Three ex-military and intelligence officials from the United States have admitted to providing computer hacking technology to the United Arab Emirates. They also agreed to pay $1.7 million to settle criminal charges. The Justice Department called Tuesday’s agreement the first of its type.
Marc Baier and Ryan Adams, as well as Daniel Gericke, are accused of being senior managers in a UAE-based firm that carried out hacking operations for the government. Prosecutors say the men provided hacking and intelligence-gathering systems that were used to break into computers in the United States and elsewhere in the world.
According to the Justice Department, the men were accused of computer fraud and violating export control laws by providing defense service without the required license. This case is also part of a trend that was highlighted by the CIA earlier in the year, where foreign governments are hiring ex-intelligence operatives from the United States to boost their spycraft. Officials have warned that this practice could expose U.S secrets.
Bobby Chesney, who is a Professor at the University of Texas School of Law and specializes in national security, stated that “this is a loud declaration” that the Justice Department takes such cases very seriously.
A deferred prosecution agreement was used to bring the charges against the men. It also required a $1.68million payment. The men will be required to cooperate with the Justice Department’s investigation and to end all ties with any UAE intelligence agencies or law enforcement agencies. Security clearances can also be renounced. The Justice Department will drop the case if they comply with these and other terms for at least three years.
The agreement stipulated that the men would not contest any facts made by the prosecutors.
It was described by the Justice Department as the “first of its kind resolution to an investigation into two distinct forms of criminal activity,” which included providing unlicensed technology for hacking.
“Hackers for-hire and others who support such activities in contravention of U.S. laws should expect to be prosecuted,” Mark Lesko (acting assistant attorney general in charge the Justice Department’s National Security Division) stated in a statement.
According to court documents, the trio quit a U.S.-based firm that was in the UAE to join an Emerati business that would offer them “significant increases” their salaries.
Although the companies weren’t listed in the charging documents, Lori Stroud (an ex-employee of the National Security Agency) said that she worked with the men in the UAE at U.S.-based CyberPoint, and then for UAE based DarkMatter.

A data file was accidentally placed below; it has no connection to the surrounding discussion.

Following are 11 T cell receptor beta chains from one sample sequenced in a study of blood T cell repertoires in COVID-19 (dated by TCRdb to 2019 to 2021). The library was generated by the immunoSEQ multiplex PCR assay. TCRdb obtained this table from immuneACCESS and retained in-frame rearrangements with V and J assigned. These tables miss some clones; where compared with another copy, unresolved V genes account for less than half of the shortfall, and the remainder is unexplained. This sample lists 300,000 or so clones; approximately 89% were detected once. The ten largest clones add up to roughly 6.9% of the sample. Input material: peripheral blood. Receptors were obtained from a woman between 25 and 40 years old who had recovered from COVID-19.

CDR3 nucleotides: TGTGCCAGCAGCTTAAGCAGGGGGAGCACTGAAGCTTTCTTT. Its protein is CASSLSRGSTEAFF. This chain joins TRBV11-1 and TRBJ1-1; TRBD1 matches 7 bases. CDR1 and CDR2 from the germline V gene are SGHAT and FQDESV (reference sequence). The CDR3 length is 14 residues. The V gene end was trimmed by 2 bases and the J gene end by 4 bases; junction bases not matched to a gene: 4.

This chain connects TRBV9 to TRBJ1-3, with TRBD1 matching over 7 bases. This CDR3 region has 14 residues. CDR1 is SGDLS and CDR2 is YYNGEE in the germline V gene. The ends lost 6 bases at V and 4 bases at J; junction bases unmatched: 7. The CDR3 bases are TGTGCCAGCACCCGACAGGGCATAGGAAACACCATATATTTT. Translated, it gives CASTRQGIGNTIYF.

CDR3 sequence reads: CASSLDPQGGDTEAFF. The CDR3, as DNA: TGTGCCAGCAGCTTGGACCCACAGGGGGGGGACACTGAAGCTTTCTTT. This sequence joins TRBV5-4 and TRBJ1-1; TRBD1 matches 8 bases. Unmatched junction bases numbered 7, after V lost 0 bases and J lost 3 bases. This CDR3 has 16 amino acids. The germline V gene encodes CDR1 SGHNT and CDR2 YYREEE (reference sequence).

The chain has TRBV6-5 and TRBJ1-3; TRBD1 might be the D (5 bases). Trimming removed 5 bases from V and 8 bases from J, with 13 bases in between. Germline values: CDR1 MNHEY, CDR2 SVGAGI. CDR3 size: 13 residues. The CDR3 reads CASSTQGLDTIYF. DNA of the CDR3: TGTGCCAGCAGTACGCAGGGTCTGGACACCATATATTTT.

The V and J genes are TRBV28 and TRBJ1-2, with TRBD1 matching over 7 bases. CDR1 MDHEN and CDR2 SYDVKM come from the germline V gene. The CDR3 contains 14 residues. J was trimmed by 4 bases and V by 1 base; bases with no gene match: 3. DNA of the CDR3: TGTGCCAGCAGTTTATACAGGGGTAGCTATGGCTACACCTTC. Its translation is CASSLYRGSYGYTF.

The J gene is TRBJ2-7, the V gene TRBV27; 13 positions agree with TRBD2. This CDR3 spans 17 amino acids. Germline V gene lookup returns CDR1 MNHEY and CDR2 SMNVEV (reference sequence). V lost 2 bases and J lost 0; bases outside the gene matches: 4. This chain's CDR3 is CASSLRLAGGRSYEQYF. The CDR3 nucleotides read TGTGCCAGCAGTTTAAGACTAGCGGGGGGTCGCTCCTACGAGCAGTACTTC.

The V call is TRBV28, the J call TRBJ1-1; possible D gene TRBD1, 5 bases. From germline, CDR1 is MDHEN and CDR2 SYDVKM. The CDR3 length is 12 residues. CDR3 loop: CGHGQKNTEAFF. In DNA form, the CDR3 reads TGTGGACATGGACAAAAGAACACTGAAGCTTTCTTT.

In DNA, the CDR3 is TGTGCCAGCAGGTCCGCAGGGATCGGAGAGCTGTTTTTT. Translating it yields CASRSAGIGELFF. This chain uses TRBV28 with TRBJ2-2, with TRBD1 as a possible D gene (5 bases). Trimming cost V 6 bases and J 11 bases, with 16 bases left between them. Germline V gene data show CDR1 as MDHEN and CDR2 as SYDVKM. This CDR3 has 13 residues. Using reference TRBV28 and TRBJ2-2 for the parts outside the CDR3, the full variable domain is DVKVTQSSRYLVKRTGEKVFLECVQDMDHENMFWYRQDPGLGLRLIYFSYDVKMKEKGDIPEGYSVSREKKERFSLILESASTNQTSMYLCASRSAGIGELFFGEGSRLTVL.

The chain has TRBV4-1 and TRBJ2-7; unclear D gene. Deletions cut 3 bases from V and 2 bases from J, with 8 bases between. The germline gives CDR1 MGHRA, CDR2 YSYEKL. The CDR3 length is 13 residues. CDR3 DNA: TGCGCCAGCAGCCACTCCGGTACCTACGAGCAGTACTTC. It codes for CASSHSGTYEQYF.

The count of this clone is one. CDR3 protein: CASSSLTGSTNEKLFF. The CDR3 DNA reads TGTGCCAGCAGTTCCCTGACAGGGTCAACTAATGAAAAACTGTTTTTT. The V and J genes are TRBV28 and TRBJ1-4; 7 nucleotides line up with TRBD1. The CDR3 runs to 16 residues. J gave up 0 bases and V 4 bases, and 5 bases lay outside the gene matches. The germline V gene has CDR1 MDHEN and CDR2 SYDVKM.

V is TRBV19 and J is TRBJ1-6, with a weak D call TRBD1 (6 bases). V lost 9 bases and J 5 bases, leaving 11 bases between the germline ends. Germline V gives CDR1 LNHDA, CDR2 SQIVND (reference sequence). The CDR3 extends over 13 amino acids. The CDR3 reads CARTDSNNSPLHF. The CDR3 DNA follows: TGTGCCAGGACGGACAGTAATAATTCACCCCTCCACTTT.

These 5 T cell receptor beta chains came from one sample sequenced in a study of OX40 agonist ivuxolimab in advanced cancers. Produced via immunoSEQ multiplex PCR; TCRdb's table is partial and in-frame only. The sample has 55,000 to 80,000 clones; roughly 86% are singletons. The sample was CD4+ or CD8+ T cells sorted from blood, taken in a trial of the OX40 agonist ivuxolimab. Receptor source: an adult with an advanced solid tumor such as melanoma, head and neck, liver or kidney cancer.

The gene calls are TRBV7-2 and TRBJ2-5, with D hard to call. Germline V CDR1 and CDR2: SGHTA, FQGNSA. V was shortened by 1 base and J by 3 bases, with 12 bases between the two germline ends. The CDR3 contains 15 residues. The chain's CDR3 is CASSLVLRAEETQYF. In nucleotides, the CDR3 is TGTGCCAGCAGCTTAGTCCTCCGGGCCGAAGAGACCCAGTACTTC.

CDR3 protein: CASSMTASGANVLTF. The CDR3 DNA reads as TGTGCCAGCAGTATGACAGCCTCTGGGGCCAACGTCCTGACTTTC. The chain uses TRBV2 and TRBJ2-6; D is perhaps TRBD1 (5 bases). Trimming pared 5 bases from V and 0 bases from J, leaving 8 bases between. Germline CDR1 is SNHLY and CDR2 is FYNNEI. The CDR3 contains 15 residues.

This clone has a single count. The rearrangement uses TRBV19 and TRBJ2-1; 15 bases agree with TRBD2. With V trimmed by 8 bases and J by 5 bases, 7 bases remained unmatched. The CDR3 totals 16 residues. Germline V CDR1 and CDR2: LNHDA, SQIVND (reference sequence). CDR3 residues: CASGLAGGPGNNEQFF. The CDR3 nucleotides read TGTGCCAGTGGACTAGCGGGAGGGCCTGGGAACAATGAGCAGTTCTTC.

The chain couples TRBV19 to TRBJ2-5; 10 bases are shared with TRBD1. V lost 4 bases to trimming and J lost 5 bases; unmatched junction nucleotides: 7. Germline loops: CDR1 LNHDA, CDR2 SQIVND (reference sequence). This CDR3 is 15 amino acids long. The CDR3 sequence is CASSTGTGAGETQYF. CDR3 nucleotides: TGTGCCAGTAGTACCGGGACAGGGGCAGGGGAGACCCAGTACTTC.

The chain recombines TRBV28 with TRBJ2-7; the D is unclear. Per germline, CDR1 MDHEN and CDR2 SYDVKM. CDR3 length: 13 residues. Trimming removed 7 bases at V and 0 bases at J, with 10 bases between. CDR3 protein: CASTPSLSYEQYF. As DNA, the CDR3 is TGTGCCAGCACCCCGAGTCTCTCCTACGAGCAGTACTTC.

Stroud claimed she quit after seeing DarkMatter hacking U.S citizens. She claimed she supported the FBI’s investigation and was happy to see the case resolved.
Stroud stated, “This is progress.”
An early Wednesday request for comment from the Emirati government was not answered immediately. Emails to DarkMatter officials in Abu Dhabi were not answered.
The company’s hacking activities have been made public and some employees have moved to G42, an Abu Dhabi-based company. This firm is linked to , a mobile app that has been suspected of being a spy tool and Chinese coronavirus test. American officials have warned against using this company due to concerns over patient privacy, accuracy and Chinese government involvement.
Faisal al Bananii, DarkMatter’s CEO and founder, stated to The Associated Press that the company does not engage in hacking. However, he admitted the firm’s close ties with the Emirati government and its hiring of ex-NSA and CIA analysts.
Prosecutors claimed that the defendants increased their operations for the UAE government between January 2016 to November 2019. According to the Justice Department, they bought exploits to hack into mobile devices and computers from companies all over the globe, including ones based in the United States. Baier purchased a so-called “zero click” exploit, which can be used to hack into mobile devices without user interaction, from an unnamed U.S. firm in 2016.
Lawyers for Adams & Gericke didn’t immediately respond to messages seeking comment. Baier also declined to comment.
Each of them were described by the Justice Department as former U.S. military or intelligence personnel. According to a former colleague, Baier worked previously at the NSA. This was due to the sensitive nature of the matter.
In a letter sent earlier this year, the CIA warned about an increase in ex-officios who had disclosed sensitive information regarding CIA personnel and activities.
Sheetal Patel was the assistant director for counterintelligence at the agency and signed the letter addressed to ex-CIA officials. The letter described as a “detrimental tendency” the practice of foreign governments employing former intelligence officers “to increase their spying capabilities.” It was signed by Sheetal Patel, the agency’s assistant director for counterintelligence.
Patel wrote, “We ask you to protect yourself and the CIA through safeguarding the classified tradingcraft that underpins the enterprise,”